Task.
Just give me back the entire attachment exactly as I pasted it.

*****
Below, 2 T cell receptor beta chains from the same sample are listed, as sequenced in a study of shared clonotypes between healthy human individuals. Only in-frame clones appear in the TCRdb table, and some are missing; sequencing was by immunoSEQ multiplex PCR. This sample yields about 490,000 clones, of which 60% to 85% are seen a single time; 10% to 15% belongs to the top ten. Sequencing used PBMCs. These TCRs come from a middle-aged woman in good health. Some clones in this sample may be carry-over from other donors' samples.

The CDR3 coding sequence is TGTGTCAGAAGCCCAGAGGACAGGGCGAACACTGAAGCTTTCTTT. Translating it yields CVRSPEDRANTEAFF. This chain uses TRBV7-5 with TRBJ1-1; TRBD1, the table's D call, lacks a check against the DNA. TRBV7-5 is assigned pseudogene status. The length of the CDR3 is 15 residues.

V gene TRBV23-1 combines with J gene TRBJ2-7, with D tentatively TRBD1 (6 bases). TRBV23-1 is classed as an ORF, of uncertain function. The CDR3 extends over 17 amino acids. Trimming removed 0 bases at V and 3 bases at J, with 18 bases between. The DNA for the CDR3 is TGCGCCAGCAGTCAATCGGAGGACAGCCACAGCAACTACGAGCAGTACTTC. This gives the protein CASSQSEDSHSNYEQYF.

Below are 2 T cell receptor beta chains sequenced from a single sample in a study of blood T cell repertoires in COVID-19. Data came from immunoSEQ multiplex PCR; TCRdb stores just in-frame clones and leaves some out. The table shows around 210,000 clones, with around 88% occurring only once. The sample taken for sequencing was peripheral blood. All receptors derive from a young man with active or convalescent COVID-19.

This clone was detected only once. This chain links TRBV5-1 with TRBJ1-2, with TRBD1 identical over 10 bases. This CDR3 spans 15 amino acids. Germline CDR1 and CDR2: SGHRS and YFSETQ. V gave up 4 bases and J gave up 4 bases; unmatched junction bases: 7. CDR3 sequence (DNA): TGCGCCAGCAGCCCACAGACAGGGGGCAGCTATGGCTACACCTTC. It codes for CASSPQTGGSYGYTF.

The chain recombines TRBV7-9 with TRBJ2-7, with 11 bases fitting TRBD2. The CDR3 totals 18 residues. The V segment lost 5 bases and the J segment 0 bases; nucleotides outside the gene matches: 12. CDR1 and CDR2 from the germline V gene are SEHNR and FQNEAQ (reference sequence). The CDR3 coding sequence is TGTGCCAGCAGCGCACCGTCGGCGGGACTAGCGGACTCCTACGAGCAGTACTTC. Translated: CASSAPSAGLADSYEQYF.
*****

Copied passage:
Below, 2 T cell receptor beta chains from the same sample are listed, as sequenced in a study of shared clonotypes between healthy human individuals. Only in-frame clones appear in the TCRdb table, and some are missing; sequencing was by immunoSEQ multiplex PCR. This sample yields about 490,000 clones, of which 60% to 85% are seen a single time; 10% to 15% belongs to the top ten. Sequencing used PBMCs. These TCRs come from a middle-aged woman in good health. Some clones in this sample may be carry-over from other donors' samples.

The CDR3 coding sequence is TGTGTCAGAAGCCCAGAGGACAGGGCGAACACTGAAGCTTTCTTT. Translating it yields CVRSPEDRANTEAFF. This chain uses TRBV7-5 with TRBJ1-1; TRBD1, the table's D call, lacks a check against the DNA. TRBV7-5 is assigned pseudogene status. The length of the CDR3 is 15 residues.

V gene TRBV23-1 combines with J gene TRBJ2-7, with D tentatively TRBD1 (6 bases). TRBV23-1 is classed as an ORF, of uncertain function. The CDR3 extends over 17 amino acids. Trimming removed 0 bases at V and 3 bases at J, with 18 bases between. The DNA for the CDR3 is TGCGCCAGCAGTCAATCGGAGGACAGCCACAGCAACTACGAGCAGTACTTC. This gives the protein CASSQSEDSHSNYEQYF.

Below are 2 T cell receptor beta chains sequenced from a single sample in a study of blood T cell repertoires in COVID-19. Data came from immunoSEQ multiplex PCR; TCRdb stores just in-frame clones and leaves some out. The table shows around 210,000 clones, with around 88% occurring only once. The sample taken for sequencing was peripheral blood. All receptors derive from a young man with active or convalescent COVID-19.

This clone was detected only once. This chain links TRBV5-1 with TRBJ1-2, with TRBD1 identical over 10 bases. This CDR3 spans 15 amino acids. Germline CDR1 and CDR2: SGHRS and YFSETQ. V gave up 4 bases and J gave up 4 bases; unmatched junction bases: 7. CDR3 sequence (DNA): TGCGCCAGCAGCCCACAGACAGGGGGCAGCTATGGCTACACCTTC. It codes for CASSPQTGGSYGYTF.

The chain recombines TRBV7-9 with TRBJ2-7, with 11 bases fitting TRBD2. The CDR3 totals 18 residues. The V segment lost 5 bases and the J segment 0 bases; nucleotides outside the gene matches: 12. CDR1 and CDR2 from the germline V gene are SEHNR and FQNEAQ (reference sequence). The CDR3 coding sequence is TGTGCCAGCAGCGCACCGTCGGCGGGACTAGCGGACTCCTACGAGCAGTACTTC. Translated: CASSAPSAGLADSYEQYF.